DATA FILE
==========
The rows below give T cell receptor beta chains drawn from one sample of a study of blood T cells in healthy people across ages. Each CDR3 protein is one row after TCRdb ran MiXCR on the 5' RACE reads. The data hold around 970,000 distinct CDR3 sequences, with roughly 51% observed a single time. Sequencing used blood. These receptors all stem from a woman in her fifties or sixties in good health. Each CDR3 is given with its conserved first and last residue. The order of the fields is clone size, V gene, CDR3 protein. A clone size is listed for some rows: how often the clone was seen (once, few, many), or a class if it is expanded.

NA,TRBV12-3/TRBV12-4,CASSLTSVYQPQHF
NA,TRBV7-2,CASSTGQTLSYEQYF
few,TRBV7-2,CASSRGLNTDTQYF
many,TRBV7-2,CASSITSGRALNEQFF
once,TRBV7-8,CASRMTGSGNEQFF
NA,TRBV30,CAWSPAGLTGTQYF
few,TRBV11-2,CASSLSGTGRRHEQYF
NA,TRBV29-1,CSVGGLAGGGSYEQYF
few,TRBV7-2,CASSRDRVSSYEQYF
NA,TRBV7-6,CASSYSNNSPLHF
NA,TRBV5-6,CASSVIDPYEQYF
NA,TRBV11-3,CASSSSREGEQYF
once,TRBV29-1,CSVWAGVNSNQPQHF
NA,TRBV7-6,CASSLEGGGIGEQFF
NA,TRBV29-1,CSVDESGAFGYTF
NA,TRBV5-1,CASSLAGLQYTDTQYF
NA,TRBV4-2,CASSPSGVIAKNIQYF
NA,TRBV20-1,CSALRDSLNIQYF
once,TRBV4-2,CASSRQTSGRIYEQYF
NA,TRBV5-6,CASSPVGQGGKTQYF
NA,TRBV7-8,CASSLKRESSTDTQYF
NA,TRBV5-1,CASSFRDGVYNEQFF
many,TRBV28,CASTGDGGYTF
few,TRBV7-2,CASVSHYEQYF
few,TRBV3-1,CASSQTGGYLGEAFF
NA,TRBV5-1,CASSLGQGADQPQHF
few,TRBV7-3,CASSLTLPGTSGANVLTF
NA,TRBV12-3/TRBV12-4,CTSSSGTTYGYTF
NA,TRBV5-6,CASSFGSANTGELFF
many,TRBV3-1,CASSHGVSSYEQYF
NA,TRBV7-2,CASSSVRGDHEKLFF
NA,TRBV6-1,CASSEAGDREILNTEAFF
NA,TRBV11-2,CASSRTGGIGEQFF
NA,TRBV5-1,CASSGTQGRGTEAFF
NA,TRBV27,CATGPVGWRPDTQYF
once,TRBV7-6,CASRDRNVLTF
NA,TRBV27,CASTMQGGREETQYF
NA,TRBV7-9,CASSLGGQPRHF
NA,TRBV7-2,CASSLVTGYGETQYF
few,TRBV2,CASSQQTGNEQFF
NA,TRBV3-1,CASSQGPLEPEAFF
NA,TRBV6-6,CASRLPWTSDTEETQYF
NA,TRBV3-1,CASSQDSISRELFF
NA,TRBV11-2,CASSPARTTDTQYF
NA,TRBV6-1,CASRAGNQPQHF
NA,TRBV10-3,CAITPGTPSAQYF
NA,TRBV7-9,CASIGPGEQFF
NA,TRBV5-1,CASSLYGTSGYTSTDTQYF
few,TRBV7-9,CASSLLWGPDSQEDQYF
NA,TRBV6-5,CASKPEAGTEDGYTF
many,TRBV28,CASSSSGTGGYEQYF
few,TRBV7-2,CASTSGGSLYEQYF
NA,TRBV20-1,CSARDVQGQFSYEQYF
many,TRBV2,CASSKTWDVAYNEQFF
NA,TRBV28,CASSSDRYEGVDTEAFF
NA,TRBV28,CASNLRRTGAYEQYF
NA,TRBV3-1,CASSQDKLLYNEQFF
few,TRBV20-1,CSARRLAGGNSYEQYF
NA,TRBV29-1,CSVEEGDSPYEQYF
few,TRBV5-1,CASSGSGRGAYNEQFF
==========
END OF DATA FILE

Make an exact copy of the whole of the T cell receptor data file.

The rows below give T cell receptor beta chains drawn from one sample of a study of blood T cells in healthy people across ages. Each CDR3 protein is one row after TCRdb ran MiXCR on the 5' RACE reads. The data hold around 970,000 distinct CDR3 sequences, with roughly 51% observed a single time. Sequencing used blood. These receptors all stem from a woman in her fifties or sixties in good health. Each CDR3 is given with its conserved first and last residue. The order of the fields is clone size, V gene, CDR3 protein. A clone size is listed for some rows: how often the clone was seen (once, few, many), or a class if it is expanded.

NA,TRBV12-3/TRBV12-4,CASSLTSVYQPQHF
NA,TRBV7-2,CASSTGQTLSYEQYF
few,TRBV7-2,CASSRGLNTDTQYF
many,TRBV7-2,CASSITSGRALNEQFF
once,TRBV7-8,CASRMTGSGNEQFF
NA,TRBV30,CAWSPAGLTGTQYF
few,TRBV11-2,CASSLSGTGRRHEQYF
NA,TRBV29-1,CSVGGLAGGGSYEQYF
few,TRBV7-2,CASSRDRVSSYEQYF
NA,TRBV7-6,CASSYSNNSPLHF
NA,TRBV5-6,CASSVIDPYEQYF
NA,TRBV11-3,CASSSSREGEQYF
once,TRBV29-1,CSVWAGVNSNQPQHF
NA,TRBV7-6,CASSLEGGGIGEQFF
NA,TRBV29-1,CSVDESGAFGYTF
NA,TRBV5-1,CASSLAGLQYTDTQYF
NA,TRBV4-2,CASSPSGVIAKNIQYF
NA,TRBV20-1,CSALRDSLNIQYF
once,TRBV4-2,CASSRQTSGRIYEQYF
NA,TRBV5-6,CASSPVGQGGKTQYF
NA,TRBV7-8,CASSLKRESSTDTQYF
NA,TRBV5-1,CASSFRDGVYNEQFF
many,TRBV28,CASTGDGGYTF
few,TRBV7-2,CASVSHYEQYF
few,TRBV3-1,CASSQTGGYLGEAFF
NA,TRBV5-1,CASSLGQGADQPQHF
few,TRBV7-3,CASSLTLPGTSGANVLTF
NA,TRBV12-3/TRBV12-4,CTSSSGTTYGYTF
NA,TRBV5-6,CASSFGSANTGELFF
many,TRBV3-1,CASSHGVSSYEQYF
NA,TRBV7-2,CASSSVRGDHEKLFF
NA,TRBV6-1,CASSEAGDREILNTEAFF
NA,TRBV11-2,CASSRTGGIGEQFF
NA,TRBV5-1,CASSGTQGRGTEAFF
NA,TRBV27,CATGPVGWRPDTQYF
once,TRBV7-6,CASRDRNVLTF
NA,TRBV27,CASTMQGGREETQYF
NA,TRBV7-9,CASSLGGQPRHF
NA,TRBV7-2,CASSLVTGYGETQYF
few,TRBV2,CASSQQTGNEQFF
NA,TRBV3-1,CASSQGPLEPEAFF
NA,TRBV6-6,CASRLPWTSDTEETQYF
NA,TRBV3-1,CASSQDSISRELFF
NA,TRBV11-2,CASSPARTTDTQYF
NA,TRBV6-1,CASRAGNQPQHF
NA,TRBV10-3,CAITPGTPSAQYF
NA,TRBV7-9,CASIGPGEQFF
NA,TRBV5-1,CASSLYGTSGYTSTDTQYF
few,TRBV7-9,CASSLLWGPDSQEDQYF
NA,TRBV6-5,CASKPEAGTEDGYTF
many,TRBV28,CASSSSGTGGYEQYF
few,TRBV7-2,CASTSGGSLYEQYF
NA,TRBV20-1,CSARDVQGQFSYEQYF
many,TRBV2,CASSKTWDVAYNEQFF
NA,TRBV28,CASSSDRYEGVDTEAFF
NA,TRBV28,CASNLRRTGAYEQYF
NA,TRBV3-1,CASSQDKLLYNEQFF
few,TRBV20-1,CSARRLAGGNSYEQYF
NA,TRBV29-1,CSVEEGDSPYEQYF
few,TRBV5-1,CASSGSGRGAYNEQFF